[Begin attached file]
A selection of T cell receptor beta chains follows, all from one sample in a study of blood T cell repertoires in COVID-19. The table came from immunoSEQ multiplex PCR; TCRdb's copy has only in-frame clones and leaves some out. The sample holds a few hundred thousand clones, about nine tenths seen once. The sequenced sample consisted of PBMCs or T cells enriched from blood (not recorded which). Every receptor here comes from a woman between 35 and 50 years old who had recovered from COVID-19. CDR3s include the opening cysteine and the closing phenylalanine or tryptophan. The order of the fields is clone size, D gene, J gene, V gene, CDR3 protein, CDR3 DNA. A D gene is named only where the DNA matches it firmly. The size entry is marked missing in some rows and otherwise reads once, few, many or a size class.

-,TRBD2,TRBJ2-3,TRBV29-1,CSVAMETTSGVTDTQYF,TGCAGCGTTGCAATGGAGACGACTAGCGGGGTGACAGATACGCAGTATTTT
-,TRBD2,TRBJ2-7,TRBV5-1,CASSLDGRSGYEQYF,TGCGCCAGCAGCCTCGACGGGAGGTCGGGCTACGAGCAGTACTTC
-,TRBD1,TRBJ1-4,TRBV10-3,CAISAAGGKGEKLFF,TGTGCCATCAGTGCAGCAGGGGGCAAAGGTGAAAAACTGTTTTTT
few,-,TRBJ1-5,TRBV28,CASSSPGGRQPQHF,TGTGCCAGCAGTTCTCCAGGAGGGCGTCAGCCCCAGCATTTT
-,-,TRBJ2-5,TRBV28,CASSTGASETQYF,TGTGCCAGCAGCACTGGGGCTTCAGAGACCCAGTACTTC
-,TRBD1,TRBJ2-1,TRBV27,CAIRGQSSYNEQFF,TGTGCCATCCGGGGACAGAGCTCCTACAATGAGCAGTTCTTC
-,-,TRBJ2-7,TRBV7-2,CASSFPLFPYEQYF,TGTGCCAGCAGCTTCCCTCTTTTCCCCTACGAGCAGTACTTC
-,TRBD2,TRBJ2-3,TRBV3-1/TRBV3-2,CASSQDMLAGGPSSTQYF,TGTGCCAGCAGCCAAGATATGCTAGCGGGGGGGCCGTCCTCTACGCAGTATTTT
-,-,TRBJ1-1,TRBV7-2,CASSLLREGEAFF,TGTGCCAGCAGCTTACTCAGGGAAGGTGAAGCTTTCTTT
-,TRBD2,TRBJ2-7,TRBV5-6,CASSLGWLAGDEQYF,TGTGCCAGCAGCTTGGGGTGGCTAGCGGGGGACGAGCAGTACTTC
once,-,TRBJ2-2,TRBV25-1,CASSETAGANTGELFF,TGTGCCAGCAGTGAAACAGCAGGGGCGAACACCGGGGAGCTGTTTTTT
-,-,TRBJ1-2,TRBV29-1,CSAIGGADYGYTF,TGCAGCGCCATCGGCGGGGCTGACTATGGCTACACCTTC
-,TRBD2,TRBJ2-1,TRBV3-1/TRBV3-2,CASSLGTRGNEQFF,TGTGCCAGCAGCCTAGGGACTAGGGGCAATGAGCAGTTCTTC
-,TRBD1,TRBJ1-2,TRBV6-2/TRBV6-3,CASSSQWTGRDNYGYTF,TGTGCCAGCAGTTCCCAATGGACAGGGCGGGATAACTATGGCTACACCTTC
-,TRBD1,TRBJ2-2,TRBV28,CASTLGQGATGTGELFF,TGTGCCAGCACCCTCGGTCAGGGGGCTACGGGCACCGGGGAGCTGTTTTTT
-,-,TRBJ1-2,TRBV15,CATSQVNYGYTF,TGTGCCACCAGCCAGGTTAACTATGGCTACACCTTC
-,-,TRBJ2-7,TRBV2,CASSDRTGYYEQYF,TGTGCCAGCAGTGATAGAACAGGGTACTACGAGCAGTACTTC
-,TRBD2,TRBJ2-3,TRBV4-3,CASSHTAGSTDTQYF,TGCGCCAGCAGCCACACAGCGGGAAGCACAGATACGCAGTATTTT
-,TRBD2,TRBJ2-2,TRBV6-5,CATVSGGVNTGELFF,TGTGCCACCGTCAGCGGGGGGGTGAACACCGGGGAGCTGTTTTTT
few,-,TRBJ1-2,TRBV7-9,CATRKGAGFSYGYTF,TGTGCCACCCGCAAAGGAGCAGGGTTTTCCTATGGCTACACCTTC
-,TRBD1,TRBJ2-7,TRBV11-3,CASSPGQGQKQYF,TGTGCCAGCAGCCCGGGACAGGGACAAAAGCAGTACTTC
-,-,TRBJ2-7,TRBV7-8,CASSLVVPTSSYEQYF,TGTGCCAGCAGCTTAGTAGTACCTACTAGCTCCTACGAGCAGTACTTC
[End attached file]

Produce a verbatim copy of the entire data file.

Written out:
A selection of T cell receptor beta chains follows, all from one sample in a study of blood T cell repertoires in COVID-19. The table came from immunoSEQ multiplex PCR; TCRdb's copy has only in-frame clones and leaves some out. The sample holds a few hundred thousand clones, about nine tenths seen once. The sequenced sample consisted of PBMCs or T cells enriched from blood (not recorded which). Every receptor here comes from a woman between 35 and 50 years old who had recovered from COVID-19. CDR3s include the opening cysteine and the closing phenylalanine or tryptophan. The order of the fields is clone size, D gene, J gene, V gene, CDR3 protein, CDR3 DNA. A D gene is named only where the DNA matches it firmly. The size entry is marked missing in some rows and otherwise reads once, few, many or a size class.

-,TRBD2,TRBJ2-3,TRBV29-1,CSVAMETTSGVTDTQYF,TGCAGCGTTGCAATGGAGACGACTAGCGGGGTGACAGATACGCAGTATTTT
-,TRBD2,TRBJ2-7,TRBV5-1,CASSLDGRSGYEQYF,TGCGCCAGCAGCCTCGACGGGAGGTCGGGCTACGAGCAGTACTTC
-,TRBD1,TRBJ1-4,TRBV10-3,CAISAAGGKGEKLFF,TGTGCCATCAGTGCAGCAGGGGGCAAAGGTGAAAAACTGTTTTTT
few,-,TRBJ1-5,TRBV28,CASSSPGGRQPQHF,TGTGCCAGCAGTTCTCCAGGAGGGCGTCAGCCCCAGCATTTT
-,-,TRBJ2-5,TRBV28,CASSTGASETQYF,TGTGCCAGCAGCACTGGGGCTTCAGAGACCCAGTACTTC
-,TRBD1,TRBJ2-1,TRBV27,CAIRGQSSYNEQFF,TGTGCCATCCGGGGACAGAGCTCCTACAATGAGCAGTTCTTC
-,-,TRBJ2-7,TRBV7-2,CASSFPLFPYEQYF,TGTGCCAGCAGCTTCCCTCTTTTCCCCTACGAGCAGTACTTC
-,TRBD2,TRBJ2-3,TRBV3-1/TRBV3-2,CASSQDMLAGGPSSTQYF,TGTGCCAGCAGCCAAGATATGCTAGCGGGGGGGCCGTCCTCTACGCAGTATTTT
-,-,TRBJ1-1,TRBV7-2,CASSLLREGEAFF,TGTGCCAGCAGCTTACTCAGGGAAGGTGAAGCTTTCTTT
-,TRBD2,TRBJ2-7,TRBV5-6,CASSLGWLAGDEQYF,TGTGCCAGCAGCTTGGGGTGGCTAGCGGGGGACGAGCAGTACTTC
once,-,TRBJ2-2,TRBV25-1,CASSETAGANTGELFF,TGTGCCAGCAGTGAAACAGCAGGGGCGAACACCGGGGAGCTGTTTTTT
-,-,TRBJ1-2,TRBV29-1,CSAIGGADYGYTF,TGCAGCGCCATCGGCGGGGCTGACTATGGCTACACCTTC
-,TRBD2,TRBJ2-1,TRBV3-1/TRBV3-2,CASSLGTRGNEQFF,TGTGCCAGCAGCCTAGGGACTAGGGGCAATGAGCAGTTCTTC
-,TRBD1,TRBJ1-2,TRBV6-2/TRBV6-3,CASSSQWTGRDNYGYTF,TGTGCCAGCAGTTCCCAATGGACAGGGCGGGATAACTATGGCTACACCTTC
-,TRBD1,TRBJ2-2,TRBV28,CASTLGQGATGTGELFF,TGTGCCAGCACCCTCGGTCAGGGGGCTACGGGCACCGGGGAGCTGTTTTTT
-,-,TRBJ1-2,TRBV15,CATSQVNYGYTF,TGTGCCACCAGCCAGGTTAACTATGGCTACACCTTC
-,-,TRBJ2-7,TRBV2,CASSDRTGYYEQYF,TGTGCCAGCAGTGATAGAACAGGGTACTACGAGCAGTACTTC
-,TRBD2,TRBJ2-3,TRBV4-3,CASSHTAGSTDTQYF,TGCGCCAGCAGCCACACAGCGGGAAGCACAGATACGCAGTATTTT
-,TRBD2,TRBJ2-2,TRBV6-5,CATVSGGVNTGELFF,TGTGCCACCGTCAGCGGGGGGGTGAACACCGGGGAGCTGTTTTTT
few,-,TRBJ1-2,TRBV7-9,CATRKGAGFSYGYTF,TGTGCCACCCGCAAAGGAGCAGGGTTTTCCTATGGCTACACCTTC
-,TRBD1,TRBJ2-7,TRBV11-3,CASSPGQGQKQYF,TGTGCCAGCAGCCCGGGACAGGGACAAAAGCAGTACTTC
-,-,TRBJ2-7,TRBV7-8,CASSLVVPTSSYEQYF,TGTGCCAGCAGCTTAGTAGTACCTACTAGCTCCTACGAGCAGTACTTC